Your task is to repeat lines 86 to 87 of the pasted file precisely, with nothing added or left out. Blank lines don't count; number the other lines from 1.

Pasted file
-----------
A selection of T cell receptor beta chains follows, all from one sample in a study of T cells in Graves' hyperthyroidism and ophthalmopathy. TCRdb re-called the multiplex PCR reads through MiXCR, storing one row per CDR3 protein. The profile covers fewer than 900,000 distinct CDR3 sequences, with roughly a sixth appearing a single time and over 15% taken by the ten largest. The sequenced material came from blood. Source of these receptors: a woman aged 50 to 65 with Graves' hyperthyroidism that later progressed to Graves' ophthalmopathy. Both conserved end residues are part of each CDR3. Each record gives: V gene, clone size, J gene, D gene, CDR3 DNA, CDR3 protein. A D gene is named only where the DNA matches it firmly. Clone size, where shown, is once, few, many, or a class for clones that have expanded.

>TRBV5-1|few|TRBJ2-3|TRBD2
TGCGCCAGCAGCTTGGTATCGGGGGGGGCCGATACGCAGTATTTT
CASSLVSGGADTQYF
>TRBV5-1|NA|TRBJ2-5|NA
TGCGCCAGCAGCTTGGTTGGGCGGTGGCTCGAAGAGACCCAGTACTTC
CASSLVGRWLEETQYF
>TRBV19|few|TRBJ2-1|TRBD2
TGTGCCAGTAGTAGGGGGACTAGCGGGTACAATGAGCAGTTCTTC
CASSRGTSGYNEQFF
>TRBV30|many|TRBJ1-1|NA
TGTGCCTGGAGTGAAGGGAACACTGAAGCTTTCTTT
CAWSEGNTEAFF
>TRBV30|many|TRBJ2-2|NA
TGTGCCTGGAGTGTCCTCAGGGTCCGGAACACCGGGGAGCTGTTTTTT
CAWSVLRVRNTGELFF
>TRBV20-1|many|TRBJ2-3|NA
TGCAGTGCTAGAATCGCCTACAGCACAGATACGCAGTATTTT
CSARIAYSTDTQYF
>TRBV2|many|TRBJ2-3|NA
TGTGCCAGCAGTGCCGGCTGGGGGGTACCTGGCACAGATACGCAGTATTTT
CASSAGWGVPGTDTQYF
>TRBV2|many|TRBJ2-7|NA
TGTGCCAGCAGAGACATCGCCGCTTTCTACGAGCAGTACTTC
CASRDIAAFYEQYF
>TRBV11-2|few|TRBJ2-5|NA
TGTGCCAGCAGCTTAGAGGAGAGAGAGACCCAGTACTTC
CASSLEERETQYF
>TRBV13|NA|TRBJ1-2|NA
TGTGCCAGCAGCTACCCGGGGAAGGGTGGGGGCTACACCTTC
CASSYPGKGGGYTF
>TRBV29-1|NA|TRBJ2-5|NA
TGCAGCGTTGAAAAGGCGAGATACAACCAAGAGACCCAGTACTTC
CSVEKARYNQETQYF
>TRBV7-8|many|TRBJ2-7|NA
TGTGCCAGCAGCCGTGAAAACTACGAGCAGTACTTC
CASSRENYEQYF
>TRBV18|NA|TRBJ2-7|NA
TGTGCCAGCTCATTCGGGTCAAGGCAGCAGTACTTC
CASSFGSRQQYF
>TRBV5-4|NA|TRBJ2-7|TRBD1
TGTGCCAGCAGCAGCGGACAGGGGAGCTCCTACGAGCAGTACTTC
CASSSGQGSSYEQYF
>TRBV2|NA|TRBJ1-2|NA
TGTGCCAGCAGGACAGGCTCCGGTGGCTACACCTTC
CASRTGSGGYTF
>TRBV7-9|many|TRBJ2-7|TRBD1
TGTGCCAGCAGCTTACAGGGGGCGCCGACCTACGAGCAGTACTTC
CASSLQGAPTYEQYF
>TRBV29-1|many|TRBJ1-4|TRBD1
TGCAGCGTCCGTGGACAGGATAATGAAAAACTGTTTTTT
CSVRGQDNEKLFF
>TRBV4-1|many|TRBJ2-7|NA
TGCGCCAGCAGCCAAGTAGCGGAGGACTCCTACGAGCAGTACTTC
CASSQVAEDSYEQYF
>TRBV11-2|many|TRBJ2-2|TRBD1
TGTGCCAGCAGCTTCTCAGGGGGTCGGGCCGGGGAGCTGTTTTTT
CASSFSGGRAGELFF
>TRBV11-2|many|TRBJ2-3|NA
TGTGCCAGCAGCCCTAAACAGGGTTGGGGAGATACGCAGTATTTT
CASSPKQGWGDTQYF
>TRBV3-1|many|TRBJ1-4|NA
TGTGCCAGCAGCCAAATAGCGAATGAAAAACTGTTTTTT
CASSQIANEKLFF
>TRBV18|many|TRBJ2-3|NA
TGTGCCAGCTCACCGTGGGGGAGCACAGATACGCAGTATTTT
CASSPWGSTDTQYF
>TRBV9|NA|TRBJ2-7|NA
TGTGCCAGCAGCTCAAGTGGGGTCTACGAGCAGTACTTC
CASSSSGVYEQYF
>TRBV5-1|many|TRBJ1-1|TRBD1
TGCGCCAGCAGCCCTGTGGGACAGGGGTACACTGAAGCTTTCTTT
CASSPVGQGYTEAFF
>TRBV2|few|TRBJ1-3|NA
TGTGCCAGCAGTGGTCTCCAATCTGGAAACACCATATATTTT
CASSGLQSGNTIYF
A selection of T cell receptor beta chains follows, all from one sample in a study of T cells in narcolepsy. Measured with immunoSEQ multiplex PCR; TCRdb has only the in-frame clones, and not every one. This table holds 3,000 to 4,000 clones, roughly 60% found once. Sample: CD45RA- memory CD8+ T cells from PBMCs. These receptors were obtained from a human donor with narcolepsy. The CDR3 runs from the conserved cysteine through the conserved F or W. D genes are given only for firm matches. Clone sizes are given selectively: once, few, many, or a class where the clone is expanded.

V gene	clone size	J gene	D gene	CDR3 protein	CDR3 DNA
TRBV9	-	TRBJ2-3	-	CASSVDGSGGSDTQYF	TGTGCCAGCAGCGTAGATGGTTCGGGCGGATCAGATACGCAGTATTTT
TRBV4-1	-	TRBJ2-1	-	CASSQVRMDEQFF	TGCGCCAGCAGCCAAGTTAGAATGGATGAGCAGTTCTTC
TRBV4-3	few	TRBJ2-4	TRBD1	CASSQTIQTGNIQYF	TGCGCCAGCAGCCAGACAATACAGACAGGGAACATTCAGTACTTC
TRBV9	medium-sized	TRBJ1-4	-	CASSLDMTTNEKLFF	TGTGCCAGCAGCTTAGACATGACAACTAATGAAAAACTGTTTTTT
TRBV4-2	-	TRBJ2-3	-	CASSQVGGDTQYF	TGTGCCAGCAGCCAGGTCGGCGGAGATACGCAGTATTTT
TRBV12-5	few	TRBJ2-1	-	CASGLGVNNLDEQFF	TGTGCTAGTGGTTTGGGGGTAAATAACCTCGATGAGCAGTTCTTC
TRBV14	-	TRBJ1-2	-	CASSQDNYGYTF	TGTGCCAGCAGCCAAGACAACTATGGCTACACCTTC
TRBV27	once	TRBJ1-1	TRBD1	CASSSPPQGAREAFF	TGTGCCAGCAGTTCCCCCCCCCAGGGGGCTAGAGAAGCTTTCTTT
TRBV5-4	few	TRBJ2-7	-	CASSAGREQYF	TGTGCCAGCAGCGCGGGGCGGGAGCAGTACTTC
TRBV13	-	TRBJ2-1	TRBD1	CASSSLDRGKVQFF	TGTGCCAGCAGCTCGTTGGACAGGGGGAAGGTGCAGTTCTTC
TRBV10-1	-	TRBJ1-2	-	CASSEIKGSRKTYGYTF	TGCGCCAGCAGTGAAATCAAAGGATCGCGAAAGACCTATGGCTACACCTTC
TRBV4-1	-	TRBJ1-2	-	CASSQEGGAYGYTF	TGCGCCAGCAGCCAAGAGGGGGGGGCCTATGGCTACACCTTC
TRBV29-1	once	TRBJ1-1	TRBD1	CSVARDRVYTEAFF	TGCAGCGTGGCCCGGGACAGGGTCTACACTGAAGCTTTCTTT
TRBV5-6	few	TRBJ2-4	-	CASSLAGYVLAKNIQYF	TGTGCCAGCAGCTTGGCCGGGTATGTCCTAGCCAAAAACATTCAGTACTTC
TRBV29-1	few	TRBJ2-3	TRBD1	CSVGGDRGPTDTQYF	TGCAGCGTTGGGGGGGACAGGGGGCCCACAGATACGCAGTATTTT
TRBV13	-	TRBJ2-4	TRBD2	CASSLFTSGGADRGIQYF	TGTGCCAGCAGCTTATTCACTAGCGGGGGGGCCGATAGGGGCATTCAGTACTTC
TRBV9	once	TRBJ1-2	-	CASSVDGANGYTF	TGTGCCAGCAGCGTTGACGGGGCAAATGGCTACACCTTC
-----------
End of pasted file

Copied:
TRBV27	once	TRBJ1-1	TRBD1	CASSSPPQGAREAFF	TGTGCCAGCAGTTCCCCCCCCCAGGGGGCTAGAGAAGCTTTCTTT
TRBV5-4	few	TRBJ2-7	-	CASSAGREQYF	TGTGCCAGCAGCGCGGGGCGGGAGCAGTACTTC